We’ve had enough: Police to saturate roads

The crash at Emu Plains on Saturday. Photo: Jason Donnelly / TNV
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A special Police operation has been launched that will see officers saturate the roads over the next month in wake of the state’s horrifying road toll.

Saturday night’s crash at Emu Plains that killed teenagers Curtis Pallett and Joshua Cross was the last straw for Police and the State Government.

Operation Saturation will begin tonight and conclude on September 28.

“Tough operations like the one we’re launching today make road users sit up and take note of their behaviour on the road and be more cautious,” said Police Minister, Troy Grant.

“With 229 people killed on our roads since the start of the year, 25 more than this time last year, we need people to understand that speeding and unsafe behaviour kills and there are consequences for breaking the law.

“Despite our progress in reducing the number of lives lost on our roads over the last decade, I’m very concerned with current statistics. In human terms, an average of 15 lives have been lost every fortnight on our roads since the end of April – this simply must stop.

“We are pleading with everyone to slow down and obey the road rules – we do not want to see this tragic spike continue.”

The Emu Plains crash. Photo: Jason Donnelly / TNV
The Emu Plains crash. Photo: Jason Donnelly / TNV

NSW Roads Minister, Duncan Gay said the Government had no choice but to launch a crackdown.

“It has been a horrific fortnight with 22 people killed in crashes across NSW, and that’s why I’m standing here, shoulder to shoulder with the Deputy Premier and Minister for Police Troy Grant to launch the new high visibility police operation,” he said.

“We are cracking down on behaviours that are the biggest killers on our roads and targeting areas where serious crashes are happening. Stupidity has no place on our roads – everyone needs to be sensible.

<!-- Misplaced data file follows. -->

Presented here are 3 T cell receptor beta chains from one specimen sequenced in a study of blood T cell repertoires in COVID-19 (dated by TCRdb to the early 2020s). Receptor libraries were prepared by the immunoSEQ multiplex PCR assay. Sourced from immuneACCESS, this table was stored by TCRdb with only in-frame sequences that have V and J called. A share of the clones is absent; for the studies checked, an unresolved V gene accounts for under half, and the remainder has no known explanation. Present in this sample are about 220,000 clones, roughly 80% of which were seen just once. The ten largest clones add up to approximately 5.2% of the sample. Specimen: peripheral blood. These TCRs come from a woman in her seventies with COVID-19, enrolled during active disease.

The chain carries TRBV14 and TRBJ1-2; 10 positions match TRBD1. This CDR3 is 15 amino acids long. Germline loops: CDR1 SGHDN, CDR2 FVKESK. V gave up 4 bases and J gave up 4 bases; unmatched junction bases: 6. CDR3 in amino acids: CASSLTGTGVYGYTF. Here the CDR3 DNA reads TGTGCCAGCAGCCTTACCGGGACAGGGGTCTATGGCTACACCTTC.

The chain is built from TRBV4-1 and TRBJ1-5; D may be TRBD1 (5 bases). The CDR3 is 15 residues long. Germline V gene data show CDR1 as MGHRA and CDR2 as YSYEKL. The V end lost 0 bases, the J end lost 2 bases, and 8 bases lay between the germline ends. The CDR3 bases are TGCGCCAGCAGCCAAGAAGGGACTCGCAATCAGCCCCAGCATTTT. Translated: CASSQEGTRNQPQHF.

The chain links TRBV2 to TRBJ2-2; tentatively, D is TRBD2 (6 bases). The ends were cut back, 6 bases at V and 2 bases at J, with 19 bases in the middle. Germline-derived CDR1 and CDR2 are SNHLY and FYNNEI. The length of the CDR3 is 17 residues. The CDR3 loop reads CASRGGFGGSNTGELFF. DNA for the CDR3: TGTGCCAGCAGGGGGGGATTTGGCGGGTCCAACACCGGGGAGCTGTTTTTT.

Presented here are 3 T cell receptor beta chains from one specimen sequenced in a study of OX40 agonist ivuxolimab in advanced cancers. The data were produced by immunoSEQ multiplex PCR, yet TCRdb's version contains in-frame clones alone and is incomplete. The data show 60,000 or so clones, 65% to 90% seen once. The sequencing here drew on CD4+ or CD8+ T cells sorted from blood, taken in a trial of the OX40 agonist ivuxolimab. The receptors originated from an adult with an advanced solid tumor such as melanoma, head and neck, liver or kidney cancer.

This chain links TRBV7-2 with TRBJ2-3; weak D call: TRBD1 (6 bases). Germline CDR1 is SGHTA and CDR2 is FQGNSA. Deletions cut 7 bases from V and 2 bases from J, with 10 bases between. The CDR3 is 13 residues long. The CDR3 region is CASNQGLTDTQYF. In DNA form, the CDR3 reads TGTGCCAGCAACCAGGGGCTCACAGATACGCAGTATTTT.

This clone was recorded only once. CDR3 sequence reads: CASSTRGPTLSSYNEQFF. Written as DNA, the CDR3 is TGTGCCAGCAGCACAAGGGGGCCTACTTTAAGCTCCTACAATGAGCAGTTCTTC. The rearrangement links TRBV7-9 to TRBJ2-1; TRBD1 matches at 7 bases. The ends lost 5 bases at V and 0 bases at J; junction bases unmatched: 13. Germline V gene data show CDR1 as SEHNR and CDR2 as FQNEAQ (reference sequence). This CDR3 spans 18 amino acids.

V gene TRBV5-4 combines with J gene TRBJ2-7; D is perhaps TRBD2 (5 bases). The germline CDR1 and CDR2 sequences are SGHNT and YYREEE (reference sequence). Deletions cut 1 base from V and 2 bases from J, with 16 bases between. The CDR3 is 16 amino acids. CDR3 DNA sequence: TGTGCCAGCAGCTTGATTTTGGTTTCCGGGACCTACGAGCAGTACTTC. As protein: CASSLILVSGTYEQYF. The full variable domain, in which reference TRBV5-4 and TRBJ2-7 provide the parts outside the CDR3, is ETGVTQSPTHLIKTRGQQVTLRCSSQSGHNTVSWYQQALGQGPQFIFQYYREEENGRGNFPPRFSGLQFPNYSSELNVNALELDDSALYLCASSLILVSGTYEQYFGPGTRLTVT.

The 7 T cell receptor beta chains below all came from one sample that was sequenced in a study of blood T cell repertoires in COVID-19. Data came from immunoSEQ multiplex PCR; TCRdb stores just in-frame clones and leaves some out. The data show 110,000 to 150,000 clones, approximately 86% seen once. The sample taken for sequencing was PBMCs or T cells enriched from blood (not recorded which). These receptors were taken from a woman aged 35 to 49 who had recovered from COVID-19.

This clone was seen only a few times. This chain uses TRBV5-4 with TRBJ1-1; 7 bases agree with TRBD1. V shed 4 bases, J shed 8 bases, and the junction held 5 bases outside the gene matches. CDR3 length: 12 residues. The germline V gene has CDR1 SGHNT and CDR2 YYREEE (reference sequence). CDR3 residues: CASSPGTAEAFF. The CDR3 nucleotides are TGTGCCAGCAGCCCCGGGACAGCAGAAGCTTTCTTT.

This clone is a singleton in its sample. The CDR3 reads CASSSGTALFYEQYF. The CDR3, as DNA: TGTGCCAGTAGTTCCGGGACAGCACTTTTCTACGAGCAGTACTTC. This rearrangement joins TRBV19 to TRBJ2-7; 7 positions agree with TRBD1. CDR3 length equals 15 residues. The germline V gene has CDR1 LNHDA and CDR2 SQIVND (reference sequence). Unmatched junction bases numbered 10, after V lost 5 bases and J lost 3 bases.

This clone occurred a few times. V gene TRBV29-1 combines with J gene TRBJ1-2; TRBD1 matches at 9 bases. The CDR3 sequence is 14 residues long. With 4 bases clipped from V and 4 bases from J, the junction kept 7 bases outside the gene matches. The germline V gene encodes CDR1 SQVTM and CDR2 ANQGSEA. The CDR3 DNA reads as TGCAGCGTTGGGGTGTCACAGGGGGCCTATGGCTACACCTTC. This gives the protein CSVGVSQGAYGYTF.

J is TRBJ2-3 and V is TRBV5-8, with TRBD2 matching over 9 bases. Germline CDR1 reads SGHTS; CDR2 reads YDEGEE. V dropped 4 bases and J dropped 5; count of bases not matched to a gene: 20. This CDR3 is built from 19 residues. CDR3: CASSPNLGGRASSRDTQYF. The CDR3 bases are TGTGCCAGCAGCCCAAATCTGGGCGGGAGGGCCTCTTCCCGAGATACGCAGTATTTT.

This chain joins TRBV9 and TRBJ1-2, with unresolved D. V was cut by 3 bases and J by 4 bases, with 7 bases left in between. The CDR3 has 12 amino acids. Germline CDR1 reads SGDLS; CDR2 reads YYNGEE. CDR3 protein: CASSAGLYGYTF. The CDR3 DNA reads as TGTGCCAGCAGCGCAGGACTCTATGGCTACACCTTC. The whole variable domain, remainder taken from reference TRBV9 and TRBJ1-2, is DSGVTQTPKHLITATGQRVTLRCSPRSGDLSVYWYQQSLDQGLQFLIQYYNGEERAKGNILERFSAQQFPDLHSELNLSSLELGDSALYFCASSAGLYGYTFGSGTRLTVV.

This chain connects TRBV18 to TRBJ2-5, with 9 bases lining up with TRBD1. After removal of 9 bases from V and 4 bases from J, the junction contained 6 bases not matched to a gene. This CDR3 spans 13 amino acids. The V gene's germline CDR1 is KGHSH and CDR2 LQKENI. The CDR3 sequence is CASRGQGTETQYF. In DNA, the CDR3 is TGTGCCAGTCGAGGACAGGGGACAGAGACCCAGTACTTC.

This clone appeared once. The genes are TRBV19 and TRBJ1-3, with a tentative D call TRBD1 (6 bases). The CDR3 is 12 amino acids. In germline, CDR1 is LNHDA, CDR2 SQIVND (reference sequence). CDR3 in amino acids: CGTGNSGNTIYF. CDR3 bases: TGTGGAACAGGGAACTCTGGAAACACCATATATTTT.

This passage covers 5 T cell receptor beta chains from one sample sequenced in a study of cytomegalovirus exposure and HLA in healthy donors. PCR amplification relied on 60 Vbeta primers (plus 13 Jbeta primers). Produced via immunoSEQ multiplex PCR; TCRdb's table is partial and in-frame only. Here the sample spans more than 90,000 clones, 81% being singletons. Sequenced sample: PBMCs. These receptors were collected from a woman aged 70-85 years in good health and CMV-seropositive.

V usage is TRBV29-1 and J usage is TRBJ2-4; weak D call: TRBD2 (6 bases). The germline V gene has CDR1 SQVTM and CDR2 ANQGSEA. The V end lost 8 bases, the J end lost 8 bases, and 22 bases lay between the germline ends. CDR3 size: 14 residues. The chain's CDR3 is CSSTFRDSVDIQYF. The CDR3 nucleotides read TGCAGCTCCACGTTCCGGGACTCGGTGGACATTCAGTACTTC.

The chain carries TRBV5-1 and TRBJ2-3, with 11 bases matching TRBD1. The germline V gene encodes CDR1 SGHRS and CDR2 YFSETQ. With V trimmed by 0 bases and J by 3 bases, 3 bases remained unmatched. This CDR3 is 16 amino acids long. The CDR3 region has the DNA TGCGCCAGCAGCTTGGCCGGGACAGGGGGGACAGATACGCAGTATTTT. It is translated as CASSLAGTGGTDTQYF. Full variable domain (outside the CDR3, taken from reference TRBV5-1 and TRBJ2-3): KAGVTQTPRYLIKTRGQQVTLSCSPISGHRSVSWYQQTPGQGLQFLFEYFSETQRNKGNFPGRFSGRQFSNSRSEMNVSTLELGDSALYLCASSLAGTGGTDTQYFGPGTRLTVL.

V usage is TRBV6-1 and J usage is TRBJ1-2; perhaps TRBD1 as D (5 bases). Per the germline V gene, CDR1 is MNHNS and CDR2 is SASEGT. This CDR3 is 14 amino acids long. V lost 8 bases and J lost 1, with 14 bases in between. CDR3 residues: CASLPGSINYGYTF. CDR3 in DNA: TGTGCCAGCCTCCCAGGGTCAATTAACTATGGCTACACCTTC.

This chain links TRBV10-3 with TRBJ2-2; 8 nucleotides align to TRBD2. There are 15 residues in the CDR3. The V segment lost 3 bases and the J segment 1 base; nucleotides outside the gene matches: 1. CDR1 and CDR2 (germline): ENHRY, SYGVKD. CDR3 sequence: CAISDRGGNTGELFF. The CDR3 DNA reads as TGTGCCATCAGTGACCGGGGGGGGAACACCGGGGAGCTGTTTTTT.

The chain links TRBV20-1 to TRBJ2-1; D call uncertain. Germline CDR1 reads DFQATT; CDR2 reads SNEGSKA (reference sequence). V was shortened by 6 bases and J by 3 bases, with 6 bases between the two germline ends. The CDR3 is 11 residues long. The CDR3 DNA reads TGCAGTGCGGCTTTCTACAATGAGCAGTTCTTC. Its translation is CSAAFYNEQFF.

“Go easy on the accelerator, stay off the grog if you’re driving and if you’re tired pull over.”

NSW Police Deputy Commissioner Catherine Burn, Specialist Operations, said Operation Saturation would tackle the most at-risk locations and road users.

“Officers will be out in force to ensure all road users are acting responsibly and behaving in a manner that ensures the safety of everyone utilising our roads,” she said.

“Police will be targeting mobile phone use, fatigue, speeding, drug and drink driving and proper seat belt and restraint use. We are calling on everyone on our roads to use common sense and err on the side of caution. Taking risks will likely lead to tragic consequences.”

Operation Saturation – fully funded by the Community Road Safety Fund, which redirects speed camera fines back into the community to make our roads safer – will begin at midnight tonight and run until September 28.

Since May, the NSW road toll has spiked, with an increase in pedestrians, passengers and older road users killed compared to the same time last year.

Saturday night’s accident remains under investigation by Police but speed is likely to be ruled a factor. It is understood that 14-year-old Curtis was driving the vehicle at the time.

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